If you’ve recently found out you’re having twins, you’re probably feeling a lot of things right now, and not all of them are necessarily good. It’s totally okay if your excitement about having twins is mixed with nerves, dread and even terror about how you’ll manage life as a mum of twins.
The truth is, there IS a lot to feel excited about when you’re having twins. Twins are amazing, and as a twin mum, you’re going to be privy to the world of multiples that most people know nothing about. On the other hand, there are a lot of challenges that come with carrying, birthing and raising twin babies. Remember, it’s okay if you feel less than excited about those things.
Here are seven common worries that women with twin pregnancies have (and how you can get a handle on them):
Worry #1: How big will I get during pregnancy?
It can feel very daunting to imagine two babies growing inside you. You might even be wondering how on earth they’ll fit, as they grow to full term size, especially if you have a small build. Generally speaking, twin pregnancies appear full-term by about 28-30 weeks, but it’s not uncommon for twins to arrive anywhere between 33-37 weeks, so you may not have to worry about how you’ll cope at 40 weeks. Your caregivers will keep a close watch on you and discuss early delivery with you as necessary.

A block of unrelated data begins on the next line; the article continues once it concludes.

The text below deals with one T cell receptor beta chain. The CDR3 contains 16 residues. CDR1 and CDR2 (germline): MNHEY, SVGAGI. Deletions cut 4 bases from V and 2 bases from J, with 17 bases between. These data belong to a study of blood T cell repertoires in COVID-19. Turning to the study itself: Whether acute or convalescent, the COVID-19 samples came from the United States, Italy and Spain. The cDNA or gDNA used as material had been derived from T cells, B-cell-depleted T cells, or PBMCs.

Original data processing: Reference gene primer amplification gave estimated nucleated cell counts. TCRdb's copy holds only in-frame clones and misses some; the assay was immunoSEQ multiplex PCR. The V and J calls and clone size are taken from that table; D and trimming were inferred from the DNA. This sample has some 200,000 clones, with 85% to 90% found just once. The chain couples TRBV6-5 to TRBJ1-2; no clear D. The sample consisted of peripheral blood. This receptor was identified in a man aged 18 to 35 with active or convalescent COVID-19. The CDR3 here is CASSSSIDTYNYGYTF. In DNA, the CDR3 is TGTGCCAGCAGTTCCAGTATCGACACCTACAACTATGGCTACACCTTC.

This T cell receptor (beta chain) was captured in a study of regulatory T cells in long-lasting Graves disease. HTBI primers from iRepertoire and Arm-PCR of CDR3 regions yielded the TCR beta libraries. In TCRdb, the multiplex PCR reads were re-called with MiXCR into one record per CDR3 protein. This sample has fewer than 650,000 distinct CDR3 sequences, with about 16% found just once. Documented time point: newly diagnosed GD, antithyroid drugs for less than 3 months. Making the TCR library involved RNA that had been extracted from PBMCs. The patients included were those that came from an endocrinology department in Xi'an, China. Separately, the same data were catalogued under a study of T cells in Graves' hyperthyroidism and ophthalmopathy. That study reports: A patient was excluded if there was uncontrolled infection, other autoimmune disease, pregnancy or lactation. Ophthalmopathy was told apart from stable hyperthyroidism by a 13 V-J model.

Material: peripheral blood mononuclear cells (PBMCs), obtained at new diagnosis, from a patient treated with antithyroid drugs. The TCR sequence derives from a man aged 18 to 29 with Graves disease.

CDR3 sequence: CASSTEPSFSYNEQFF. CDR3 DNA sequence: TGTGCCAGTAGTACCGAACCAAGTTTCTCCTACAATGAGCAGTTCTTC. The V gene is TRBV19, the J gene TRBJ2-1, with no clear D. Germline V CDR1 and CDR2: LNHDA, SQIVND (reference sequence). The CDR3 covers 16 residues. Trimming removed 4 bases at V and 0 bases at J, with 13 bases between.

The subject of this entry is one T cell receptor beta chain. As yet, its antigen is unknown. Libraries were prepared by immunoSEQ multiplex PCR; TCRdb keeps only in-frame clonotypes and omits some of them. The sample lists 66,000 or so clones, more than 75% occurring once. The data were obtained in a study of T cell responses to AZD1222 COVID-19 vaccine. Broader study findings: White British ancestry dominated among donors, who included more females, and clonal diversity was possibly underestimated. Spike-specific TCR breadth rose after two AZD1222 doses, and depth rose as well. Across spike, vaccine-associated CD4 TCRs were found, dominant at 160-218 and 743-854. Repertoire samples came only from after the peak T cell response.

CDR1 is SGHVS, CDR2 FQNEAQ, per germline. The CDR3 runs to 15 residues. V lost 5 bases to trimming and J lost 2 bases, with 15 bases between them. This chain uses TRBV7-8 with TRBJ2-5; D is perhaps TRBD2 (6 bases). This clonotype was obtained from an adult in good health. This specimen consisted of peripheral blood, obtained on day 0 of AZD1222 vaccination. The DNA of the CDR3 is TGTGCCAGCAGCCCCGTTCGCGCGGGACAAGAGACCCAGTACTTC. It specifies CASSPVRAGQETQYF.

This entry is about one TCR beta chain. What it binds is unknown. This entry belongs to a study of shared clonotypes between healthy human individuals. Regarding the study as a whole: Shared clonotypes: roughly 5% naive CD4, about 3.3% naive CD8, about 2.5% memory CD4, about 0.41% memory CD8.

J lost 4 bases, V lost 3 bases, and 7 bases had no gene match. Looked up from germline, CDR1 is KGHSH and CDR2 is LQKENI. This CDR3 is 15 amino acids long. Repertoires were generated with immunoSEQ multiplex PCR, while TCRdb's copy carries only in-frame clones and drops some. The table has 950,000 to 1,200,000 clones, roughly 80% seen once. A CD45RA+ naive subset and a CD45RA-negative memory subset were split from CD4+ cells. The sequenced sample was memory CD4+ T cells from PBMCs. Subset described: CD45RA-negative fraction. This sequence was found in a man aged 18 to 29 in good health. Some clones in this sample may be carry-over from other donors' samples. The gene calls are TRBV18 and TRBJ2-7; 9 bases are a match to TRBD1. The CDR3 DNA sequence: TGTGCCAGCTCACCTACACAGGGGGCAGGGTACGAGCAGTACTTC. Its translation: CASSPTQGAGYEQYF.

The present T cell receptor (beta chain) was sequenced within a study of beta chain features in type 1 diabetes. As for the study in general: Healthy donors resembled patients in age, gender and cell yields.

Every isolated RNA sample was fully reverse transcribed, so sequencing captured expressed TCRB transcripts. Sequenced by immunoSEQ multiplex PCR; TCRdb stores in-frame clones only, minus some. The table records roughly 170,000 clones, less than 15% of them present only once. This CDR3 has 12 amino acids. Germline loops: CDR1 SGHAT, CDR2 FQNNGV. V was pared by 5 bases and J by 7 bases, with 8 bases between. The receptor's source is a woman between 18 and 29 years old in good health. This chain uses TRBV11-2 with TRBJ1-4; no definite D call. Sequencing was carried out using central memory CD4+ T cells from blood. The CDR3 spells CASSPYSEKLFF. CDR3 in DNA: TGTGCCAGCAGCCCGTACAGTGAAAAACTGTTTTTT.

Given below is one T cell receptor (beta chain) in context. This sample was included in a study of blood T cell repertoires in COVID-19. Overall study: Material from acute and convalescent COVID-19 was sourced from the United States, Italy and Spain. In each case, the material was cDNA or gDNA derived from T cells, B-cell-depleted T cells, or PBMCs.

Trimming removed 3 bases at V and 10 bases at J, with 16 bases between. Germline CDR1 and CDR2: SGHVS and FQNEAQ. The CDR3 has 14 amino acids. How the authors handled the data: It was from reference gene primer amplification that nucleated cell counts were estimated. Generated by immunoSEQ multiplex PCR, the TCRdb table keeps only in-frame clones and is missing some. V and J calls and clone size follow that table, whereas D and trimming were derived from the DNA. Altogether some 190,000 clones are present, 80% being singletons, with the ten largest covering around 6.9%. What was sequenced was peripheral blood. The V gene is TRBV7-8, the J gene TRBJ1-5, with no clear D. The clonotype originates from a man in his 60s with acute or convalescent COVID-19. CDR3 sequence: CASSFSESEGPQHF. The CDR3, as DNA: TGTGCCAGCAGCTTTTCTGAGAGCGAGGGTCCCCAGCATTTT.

Read more about parenting twins:
- 11 things only parents of twin babies understand
- Magical multiples: 11 facts about twins that will surprise you
- My twins are two people! Please don’t treat them like they’re one and the same
Worry #2: What about twin pregnancy complications?
While most twin pregnancies result in healthy babies, some extra complications can arise because of the nature of the pregnancy. Premature labour, high blood pressure and pre-eclampsia are more likely to occur in twin pregnancies, as well as the potentially serious condition, placental abruption. Twin babies can also be affected by fetal growth restriction and twin-to-twin transfusion syndrome; the latter is a condition where one twin receives more blood supply than the other. Because your pregnancy will receive extra medical attention, early detection and treatment can assist with these conditions if they’re picked up. A healthy diet and taking good care of yourself can also go a long way in keeping your twin pregnancy healthy.
Worry #3: How will I birth two babies?
Many twins are born vaginally, particularly if your first twin is in a head down position. Make sure you do a birthing class that caters for twin pregnancies so you can get tailored responses to your questions. A caesarean section could be recommended if your first baby is in a breech position; if you’ve had any complications during your twin pregnancy; or if you have previously had a difficult birth with a single baby. You can choose to have a caesarean section from the outset of your pregnancy if that’s your preference.
Worry #4: How will I care for two babies?